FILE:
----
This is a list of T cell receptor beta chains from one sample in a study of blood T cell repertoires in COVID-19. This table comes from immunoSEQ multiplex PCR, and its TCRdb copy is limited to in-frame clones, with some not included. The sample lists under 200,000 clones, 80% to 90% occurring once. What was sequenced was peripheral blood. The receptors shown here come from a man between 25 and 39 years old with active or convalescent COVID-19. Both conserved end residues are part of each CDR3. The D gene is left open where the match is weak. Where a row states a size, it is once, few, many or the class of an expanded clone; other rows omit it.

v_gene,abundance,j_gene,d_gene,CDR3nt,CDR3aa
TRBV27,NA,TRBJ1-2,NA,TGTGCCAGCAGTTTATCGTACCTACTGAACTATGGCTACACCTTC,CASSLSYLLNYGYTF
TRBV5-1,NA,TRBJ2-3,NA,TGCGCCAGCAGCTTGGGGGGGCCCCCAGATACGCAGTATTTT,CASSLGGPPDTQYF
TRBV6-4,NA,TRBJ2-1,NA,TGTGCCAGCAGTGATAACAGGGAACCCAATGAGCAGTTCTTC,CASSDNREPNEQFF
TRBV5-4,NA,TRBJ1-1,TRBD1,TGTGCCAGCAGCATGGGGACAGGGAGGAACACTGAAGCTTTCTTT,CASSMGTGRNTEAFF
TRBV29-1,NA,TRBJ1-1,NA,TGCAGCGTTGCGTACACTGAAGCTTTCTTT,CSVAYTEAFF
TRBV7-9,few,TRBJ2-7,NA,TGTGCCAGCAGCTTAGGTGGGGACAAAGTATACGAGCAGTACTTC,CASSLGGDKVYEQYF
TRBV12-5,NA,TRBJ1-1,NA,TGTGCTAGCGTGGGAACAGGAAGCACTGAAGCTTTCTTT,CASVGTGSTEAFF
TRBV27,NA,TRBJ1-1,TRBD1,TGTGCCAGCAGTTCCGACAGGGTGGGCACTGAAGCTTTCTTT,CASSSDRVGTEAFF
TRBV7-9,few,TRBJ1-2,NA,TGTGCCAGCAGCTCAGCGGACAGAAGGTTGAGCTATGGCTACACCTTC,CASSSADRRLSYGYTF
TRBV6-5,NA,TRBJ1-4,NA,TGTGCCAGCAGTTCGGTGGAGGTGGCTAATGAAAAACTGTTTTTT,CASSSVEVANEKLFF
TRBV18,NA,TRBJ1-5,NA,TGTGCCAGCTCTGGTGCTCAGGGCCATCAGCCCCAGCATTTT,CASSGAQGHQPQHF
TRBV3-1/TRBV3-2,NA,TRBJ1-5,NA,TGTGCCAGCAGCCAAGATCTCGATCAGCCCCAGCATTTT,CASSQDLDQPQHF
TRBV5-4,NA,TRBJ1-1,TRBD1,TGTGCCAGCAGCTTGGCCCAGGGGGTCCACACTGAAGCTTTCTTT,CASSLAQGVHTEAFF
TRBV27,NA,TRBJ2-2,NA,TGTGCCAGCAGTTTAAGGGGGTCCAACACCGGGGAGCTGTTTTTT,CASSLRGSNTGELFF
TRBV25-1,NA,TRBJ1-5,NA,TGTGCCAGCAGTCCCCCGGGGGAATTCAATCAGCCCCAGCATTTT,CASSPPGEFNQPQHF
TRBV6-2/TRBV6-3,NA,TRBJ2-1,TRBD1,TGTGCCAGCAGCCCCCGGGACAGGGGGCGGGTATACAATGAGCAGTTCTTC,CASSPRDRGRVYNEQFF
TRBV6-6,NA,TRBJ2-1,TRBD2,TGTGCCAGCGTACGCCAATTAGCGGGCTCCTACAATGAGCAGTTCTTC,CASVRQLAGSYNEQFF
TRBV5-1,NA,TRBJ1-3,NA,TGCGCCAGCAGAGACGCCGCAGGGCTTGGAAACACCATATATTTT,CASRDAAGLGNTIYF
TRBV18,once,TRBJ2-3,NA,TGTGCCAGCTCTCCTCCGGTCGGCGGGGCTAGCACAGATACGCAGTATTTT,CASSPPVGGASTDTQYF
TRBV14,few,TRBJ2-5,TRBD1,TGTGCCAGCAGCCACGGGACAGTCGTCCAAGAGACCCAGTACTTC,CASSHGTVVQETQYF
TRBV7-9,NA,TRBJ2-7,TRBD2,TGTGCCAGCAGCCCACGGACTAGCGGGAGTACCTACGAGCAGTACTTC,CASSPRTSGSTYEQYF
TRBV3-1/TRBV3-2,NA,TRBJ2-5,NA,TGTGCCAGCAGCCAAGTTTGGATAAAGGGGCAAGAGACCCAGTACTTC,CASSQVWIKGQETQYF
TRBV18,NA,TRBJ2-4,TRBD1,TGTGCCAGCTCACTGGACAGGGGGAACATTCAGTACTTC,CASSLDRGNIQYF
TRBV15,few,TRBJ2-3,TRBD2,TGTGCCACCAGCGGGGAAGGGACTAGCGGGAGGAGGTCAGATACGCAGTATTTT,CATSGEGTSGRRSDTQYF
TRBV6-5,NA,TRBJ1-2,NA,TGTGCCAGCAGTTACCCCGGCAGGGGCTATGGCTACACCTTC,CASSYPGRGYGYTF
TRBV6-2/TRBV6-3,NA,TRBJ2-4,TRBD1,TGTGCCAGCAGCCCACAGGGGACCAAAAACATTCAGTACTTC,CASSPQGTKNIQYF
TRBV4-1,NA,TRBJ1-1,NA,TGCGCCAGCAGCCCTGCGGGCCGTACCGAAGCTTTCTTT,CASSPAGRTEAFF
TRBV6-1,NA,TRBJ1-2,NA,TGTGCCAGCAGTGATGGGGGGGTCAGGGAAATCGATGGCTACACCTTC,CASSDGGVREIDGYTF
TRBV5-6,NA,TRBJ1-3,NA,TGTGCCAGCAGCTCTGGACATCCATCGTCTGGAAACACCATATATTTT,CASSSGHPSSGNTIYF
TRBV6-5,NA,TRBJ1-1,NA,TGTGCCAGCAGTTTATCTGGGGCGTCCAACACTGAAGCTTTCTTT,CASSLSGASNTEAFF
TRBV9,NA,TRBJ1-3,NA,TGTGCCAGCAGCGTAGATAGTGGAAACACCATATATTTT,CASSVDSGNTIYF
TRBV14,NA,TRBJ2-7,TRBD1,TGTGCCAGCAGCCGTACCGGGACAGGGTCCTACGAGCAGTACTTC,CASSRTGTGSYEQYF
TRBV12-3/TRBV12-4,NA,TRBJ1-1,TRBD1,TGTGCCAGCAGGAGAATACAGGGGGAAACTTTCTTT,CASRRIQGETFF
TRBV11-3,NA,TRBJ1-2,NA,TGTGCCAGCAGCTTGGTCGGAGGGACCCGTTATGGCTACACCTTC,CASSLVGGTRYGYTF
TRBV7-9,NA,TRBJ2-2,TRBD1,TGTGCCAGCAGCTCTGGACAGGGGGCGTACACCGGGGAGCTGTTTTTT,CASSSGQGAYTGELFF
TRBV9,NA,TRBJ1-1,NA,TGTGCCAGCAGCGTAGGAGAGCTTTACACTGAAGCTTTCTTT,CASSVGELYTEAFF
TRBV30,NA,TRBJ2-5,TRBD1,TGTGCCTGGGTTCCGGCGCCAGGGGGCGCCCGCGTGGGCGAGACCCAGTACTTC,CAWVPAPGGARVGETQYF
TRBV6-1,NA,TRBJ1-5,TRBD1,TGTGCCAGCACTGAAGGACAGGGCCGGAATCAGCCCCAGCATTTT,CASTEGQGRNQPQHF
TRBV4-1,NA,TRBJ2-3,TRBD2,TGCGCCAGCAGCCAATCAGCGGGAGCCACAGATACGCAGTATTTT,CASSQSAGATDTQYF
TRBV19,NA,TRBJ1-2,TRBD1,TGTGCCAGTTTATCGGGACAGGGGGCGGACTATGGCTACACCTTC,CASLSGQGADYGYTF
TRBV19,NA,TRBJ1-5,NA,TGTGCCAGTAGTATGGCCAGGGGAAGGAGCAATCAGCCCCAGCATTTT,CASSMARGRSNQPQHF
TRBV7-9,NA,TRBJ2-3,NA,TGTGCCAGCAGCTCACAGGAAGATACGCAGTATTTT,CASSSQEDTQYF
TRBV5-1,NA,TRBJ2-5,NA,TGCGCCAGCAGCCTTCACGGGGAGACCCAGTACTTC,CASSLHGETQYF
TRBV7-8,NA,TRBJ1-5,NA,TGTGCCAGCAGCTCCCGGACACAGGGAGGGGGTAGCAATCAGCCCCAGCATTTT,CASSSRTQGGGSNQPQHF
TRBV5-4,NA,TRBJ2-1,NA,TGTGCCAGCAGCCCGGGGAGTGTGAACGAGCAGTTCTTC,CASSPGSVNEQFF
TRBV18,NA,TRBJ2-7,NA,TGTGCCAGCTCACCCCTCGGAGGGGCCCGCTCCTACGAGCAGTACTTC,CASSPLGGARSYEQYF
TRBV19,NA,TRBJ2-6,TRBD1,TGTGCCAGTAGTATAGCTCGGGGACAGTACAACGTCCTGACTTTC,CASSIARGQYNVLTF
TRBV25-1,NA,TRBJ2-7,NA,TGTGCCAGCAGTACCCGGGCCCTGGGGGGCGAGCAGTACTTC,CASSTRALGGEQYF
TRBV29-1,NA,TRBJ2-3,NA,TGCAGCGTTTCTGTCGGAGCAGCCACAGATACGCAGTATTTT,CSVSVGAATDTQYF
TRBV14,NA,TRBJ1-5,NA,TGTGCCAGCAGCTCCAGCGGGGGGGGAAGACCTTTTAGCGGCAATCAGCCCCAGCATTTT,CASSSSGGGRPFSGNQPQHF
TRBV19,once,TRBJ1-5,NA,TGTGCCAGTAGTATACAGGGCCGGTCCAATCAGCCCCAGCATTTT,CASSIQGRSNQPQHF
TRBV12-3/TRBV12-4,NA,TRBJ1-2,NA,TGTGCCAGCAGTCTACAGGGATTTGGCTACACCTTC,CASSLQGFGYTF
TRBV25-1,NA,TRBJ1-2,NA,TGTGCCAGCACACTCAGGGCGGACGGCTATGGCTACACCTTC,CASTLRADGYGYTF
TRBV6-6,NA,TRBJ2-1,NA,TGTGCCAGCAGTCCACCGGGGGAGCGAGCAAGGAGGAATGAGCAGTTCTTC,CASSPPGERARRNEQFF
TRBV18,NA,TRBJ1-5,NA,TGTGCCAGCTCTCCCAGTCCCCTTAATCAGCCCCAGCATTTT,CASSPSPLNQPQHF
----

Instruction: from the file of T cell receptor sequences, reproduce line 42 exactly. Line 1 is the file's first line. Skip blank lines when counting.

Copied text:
TRBV19,NA,TRBJ1-2,TRBD1,TGTGCCAGTTTATCGGGACAGGGGGCGGACTATGGCTACACCTTC,CASLSGQGADYGYTF